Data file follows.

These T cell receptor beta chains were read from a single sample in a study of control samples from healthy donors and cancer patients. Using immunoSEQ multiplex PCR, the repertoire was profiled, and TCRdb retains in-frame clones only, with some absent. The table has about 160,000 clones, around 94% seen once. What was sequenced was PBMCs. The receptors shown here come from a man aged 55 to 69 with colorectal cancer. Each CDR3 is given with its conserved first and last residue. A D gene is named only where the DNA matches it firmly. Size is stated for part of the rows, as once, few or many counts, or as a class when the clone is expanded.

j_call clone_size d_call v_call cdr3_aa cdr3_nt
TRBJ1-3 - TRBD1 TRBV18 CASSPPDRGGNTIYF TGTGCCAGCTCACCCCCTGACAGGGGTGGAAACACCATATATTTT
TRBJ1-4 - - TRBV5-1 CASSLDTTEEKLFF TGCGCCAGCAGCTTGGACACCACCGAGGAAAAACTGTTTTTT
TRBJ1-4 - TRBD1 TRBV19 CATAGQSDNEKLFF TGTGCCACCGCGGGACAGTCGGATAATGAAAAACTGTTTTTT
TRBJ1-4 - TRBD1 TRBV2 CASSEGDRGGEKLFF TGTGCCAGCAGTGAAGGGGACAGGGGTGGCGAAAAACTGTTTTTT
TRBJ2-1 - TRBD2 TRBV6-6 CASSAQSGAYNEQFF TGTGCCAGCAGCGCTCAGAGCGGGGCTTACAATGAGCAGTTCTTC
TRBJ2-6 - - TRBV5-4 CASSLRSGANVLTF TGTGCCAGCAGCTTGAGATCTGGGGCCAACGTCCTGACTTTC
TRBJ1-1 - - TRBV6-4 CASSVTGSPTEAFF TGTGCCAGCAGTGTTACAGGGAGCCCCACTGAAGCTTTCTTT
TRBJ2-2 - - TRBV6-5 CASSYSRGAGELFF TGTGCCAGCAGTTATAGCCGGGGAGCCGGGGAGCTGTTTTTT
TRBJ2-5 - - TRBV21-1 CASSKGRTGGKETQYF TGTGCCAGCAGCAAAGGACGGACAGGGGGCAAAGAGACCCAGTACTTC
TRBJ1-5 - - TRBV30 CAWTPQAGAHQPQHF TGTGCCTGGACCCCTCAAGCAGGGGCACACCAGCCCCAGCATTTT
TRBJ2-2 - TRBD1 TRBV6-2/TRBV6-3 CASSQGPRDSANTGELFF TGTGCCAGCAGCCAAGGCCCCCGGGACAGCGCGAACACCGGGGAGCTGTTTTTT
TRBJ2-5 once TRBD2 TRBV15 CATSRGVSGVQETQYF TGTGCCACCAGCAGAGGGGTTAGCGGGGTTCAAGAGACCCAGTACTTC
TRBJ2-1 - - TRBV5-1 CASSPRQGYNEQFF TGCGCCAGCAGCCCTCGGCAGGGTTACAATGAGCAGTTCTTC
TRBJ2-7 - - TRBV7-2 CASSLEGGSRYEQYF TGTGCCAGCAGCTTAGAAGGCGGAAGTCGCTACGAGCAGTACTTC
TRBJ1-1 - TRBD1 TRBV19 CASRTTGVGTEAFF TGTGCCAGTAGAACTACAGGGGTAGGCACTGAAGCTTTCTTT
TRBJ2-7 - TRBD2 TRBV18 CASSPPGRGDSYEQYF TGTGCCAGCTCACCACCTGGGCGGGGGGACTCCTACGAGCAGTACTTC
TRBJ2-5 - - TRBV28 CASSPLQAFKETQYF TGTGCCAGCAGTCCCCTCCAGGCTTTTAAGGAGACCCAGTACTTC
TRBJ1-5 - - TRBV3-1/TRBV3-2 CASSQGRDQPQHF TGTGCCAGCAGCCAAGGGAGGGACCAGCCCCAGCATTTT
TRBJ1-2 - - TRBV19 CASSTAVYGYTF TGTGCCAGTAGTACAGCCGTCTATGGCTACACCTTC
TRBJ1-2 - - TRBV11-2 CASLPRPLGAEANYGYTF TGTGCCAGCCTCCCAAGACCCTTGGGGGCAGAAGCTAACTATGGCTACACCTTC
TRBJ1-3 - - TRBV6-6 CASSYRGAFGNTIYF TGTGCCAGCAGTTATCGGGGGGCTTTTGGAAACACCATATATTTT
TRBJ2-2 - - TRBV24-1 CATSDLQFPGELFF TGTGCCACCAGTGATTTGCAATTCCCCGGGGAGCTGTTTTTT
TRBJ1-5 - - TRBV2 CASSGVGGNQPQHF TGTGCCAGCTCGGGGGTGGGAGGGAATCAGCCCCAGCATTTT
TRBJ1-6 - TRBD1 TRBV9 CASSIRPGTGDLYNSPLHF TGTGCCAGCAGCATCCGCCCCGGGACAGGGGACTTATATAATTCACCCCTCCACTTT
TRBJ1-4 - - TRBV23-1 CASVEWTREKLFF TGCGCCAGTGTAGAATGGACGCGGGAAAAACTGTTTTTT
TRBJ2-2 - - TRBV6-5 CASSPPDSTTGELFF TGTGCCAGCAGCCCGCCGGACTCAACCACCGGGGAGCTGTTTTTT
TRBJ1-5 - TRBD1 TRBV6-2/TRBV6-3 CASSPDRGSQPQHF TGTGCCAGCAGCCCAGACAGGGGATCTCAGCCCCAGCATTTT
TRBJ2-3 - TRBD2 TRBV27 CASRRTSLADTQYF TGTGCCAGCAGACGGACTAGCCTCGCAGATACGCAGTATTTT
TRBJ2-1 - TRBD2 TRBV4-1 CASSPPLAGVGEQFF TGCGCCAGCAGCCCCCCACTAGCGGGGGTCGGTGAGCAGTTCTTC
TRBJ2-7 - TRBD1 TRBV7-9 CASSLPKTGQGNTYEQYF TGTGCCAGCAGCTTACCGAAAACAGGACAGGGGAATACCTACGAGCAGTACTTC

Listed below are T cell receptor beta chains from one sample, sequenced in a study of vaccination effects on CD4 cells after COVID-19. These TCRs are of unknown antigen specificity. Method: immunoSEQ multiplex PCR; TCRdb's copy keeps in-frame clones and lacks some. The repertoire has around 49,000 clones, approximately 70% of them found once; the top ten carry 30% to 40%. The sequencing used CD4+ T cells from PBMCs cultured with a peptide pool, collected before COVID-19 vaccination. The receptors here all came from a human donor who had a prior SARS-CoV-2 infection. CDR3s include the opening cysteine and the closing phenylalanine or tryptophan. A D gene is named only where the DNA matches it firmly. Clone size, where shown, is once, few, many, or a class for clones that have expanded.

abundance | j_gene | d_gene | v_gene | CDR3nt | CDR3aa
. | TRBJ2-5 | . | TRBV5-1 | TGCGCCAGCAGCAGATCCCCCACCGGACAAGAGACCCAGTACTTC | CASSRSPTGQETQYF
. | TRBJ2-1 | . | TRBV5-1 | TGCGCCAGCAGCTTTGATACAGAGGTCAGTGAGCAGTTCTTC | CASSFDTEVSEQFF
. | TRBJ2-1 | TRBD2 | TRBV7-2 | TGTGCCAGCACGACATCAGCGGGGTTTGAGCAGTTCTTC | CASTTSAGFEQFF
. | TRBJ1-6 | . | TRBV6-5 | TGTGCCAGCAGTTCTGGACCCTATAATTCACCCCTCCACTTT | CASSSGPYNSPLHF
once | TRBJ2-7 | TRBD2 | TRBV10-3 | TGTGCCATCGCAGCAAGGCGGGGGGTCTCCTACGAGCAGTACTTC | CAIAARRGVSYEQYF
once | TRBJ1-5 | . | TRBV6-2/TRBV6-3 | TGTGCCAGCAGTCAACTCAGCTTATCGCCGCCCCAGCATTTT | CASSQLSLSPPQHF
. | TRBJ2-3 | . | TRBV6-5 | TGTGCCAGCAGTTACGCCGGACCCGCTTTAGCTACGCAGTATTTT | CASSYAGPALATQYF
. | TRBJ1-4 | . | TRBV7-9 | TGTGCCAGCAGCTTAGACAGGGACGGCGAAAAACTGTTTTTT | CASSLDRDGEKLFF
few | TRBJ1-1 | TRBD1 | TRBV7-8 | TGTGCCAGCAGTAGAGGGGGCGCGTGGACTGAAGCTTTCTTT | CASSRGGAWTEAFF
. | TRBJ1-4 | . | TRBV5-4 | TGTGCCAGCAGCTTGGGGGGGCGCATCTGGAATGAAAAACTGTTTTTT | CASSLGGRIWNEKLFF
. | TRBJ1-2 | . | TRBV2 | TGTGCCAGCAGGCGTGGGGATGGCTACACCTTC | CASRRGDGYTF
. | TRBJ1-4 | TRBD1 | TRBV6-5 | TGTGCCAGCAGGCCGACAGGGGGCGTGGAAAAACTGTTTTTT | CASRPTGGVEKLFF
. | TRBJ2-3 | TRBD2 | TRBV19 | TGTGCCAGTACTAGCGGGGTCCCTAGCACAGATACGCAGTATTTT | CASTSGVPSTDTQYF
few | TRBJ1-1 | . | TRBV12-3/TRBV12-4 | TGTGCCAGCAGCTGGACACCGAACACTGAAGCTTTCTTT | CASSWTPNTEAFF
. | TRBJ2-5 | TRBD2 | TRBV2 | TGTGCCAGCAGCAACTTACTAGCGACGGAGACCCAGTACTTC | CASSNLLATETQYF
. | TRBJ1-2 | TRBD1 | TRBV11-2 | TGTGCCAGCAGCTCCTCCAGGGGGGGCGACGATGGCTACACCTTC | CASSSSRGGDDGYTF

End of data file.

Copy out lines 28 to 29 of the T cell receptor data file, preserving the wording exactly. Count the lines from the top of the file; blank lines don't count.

TRBJ2-2 - - TRBV6-5 CASSPPDSTTGELFF TGTGCCAGCAGCCCGCCGGACTCAACCACCGGGGAGCTGTTTTTT
TRBJ1-5 - TRBD1 TRBV6-2/TRBV6-3 CASSPDRGSQPQHF TGTGCCAGCAGCCCAGACAGGGGATCTCAGCCCCAGCATTTT